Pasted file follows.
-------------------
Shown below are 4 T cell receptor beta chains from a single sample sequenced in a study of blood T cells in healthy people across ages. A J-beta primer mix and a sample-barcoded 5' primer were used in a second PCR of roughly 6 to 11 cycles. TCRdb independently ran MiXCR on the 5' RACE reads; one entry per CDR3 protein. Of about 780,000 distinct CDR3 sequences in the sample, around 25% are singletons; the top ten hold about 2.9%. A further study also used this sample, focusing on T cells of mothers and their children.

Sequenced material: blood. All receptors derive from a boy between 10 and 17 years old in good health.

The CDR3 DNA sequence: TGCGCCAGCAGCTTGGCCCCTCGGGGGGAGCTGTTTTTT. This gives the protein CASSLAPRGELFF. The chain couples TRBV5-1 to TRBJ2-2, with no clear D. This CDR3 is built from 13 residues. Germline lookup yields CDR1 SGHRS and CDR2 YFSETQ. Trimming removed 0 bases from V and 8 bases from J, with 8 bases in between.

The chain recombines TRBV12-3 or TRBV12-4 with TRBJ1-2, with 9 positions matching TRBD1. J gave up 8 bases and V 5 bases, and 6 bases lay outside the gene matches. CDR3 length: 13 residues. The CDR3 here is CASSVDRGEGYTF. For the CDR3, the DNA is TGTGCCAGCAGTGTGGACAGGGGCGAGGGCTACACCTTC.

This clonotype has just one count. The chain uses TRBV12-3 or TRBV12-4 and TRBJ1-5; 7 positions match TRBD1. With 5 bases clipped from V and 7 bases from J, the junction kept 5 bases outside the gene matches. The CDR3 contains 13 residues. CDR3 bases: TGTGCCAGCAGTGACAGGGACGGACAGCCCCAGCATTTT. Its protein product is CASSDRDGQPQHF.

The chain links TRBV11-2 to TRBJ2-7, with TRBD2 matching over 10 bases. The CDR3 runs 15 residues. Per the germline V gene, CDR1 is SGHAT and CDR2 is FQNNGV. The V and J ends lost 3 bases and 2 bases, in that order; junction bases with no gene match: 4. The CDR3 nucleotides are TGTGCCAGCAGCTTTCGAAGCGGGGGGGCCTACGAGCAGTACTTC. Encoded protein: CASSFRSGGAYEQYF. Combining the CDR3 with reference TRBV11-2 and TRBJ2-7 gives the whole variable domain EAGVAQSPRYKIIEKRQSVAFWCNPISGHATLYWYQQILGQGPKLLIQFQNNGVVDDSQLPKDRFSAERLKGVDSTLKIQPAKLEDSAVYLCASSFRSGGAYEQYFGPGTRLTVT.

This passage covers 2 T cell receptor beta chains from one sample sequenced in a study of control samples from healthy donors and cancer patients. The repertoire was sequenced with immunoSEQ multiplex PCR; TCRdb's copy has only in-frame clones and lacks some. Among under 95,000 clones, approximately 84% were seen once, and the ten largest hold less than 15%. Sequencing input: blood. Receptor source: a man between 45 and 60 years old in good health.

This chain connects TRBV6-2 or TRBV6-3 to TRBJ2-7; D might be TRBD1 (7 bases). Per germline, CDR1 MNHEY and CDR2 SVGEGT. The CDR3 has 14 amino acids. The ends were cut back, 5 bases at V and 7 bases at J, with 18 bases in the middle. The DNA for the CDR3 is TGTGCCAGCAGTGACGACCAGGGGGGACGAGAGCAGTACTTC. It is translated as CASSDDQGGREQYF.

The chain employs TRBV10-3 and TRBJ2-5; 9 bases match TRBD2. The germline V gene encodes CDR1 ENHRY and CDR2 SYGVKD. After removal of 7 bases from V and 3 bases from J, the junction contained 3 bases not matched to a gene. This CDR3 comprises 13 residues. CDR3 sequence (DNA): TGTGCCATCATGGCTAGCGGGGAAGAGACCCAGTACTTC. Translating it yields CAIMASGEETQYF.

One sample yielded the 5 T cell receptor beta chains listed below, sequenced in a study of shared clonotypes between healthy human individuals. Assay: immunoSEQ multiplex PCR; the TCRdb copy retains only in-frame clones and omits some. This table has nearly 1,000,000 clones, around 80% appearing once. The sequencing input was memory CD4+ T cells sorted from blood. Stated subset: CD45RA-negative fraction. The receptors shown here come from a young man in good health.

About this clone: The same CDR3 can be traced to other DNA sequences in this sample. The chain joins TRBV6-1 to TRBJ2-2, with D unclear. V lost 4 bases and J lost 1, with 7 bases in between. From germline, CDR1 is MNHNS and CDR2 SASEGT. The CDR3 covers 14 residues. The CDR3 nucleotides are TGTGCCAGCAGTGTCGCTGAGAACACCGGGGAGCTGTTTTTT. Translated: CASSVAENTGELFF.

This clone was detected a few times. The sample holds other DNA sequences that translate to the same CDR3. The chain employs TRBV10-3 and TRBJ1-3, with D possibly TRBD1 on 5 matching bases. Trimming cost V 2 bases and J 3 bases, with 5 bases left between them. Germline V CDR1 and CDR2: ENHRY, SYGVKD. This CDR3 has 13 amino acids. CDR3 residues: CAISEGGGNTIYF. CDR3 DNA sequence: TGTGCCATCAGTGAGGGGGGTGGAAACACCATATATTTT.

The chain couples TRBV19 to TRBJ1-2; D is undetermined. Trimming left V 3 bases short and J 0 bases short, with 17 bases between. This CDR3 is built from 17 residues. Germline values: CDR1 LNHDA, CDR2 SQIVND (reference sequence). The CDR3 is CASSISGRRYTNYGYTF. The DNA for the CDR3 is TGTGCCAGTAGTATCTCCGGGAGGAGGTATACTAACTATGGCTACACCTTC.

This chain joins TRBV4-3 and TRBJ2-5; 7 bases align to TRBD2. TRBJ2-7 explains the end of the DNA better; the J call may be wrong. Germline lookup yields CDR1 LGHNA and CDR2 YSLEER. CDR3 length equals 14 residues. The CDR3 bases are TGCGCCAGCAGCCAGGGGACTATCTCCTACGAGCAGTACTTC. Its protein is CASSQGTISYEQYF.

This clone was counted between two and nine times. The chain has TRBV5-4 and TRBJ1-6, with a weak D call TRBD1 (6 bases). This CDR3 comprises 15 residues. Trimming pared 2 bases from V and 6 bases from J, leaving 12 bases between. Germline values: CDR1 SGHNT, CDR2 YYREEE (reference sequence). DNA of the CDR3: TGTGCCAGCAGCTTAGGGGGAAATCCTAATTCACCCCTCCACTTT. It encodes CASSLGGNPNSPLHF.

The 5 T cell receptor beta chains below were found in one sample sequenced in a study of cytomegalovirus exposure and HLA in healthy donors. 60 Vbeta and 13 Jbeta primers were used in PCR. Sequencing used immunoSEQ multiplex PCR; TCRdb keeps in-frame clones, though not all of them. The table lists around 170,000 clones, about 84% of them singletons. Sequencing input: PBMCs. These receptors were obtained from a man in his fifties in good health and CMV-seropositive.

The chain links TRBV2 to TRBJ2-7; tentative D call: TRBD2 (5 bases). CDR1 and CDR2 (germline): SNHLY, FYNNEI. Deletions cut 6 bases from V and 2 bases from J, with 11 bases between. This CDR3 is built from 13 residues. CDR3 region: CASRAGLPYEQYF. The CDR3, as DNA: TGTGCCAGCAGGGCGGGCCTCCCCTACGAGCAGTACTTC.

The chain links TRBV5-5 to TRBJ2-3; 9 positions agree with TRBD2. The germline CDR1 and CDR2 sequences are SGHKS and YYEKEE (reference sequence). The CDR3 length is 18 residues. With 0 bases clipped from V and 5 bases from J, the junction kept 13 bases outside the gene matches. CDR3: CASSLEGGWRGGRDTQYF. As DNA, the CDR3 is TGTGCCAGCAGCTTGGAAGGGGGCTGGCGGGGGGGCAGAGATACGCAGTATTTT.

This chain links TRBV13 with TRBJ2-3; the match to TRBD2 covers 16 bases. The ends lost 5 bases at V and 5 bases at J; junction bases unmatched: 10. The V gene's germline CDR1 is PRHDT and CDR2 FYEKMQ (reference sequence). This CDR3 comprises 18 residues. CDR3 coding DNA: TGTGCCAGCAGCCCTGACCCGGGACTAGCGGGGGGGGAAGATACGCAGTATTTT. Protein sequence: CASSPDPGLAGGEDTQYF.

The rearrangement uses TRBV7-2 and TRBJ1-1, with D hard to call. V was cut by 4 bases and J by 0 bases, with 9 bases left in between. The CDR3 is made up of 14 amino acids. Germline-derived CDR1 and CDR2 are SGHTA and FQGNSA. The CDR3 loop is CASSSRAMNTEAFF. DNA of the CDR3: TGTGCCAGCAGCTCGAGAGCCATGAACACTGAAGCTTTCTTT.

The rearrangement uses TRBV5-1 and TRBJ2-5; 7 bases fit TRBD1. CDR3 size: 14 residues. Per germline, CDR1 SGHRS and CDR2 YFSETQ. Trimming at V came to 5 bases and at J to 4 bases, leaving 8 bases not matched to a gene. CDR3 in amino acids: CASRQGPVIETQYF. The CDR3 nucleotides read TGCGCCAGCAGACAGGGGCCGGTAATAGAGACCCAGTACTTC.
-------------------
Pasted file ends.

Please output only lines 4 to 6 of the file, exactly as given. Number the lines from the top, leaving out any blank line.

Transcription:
The chain recombines TRBV12-3 or TRBV12-4 with TRBJ1-2, with 9 positions matching TRBD1. J gave up 8 bases and V 5 bases, and 6 bases lay outside the gene matches. CDR3 length: 13 residues. The CDR3 here is CASSVDRGEGYTF. For the CDR3, the DNA is TGTGCCAGCAGTGTGGACAGGGGCGAGGGCTACACCTTC.

This clonotype has just one count. The chain uses TRBV12-3 or TRBV12-4 and TRBJ1-5; 7 positions match TRBD1. With 5 bases clipped from V and 7 bases from J, the junction kept 5 bases outside the gene matches. The CDR3 contains 13 residues. CDR3 bases: TGTGCCAGCAGTGACAGGGACGGACAGCCCCAGCATTTT. Its protein product is CASSDRDGQPQHF.

The chain links TRBV11-2 to TRBJ2-7, with TRBD2 matching over 10 bases. The CDR3 runs 15 residues. Per the germline V gene, CDR1 is SGHAT and CDR2 is FQNNGV. The V and J ends lost 3 bases and 2 bases, in that order; junction bases with no gene match: 4. The CDR3 nucleotides are TGTGCCAGCAGCTTTCGAAGCGGGGGGGCCTACGAGCAGTACTTC. Encoded protein: CASSFRSGGAYEQYF. Combining the CDR3 with reference TRBV11-2 and TRBJ2-7 gives the whole variable domain EAGVAQSPRYKIIEKRQSVAFWCNPISGHATLYWYQQILGQGPKLLIQFQNNGVVDDSQLPKDRFSAERLKGVDSTLKIQPAKLEDSAVYLCASSFRSGGAYEQYFGPGTRLTVT.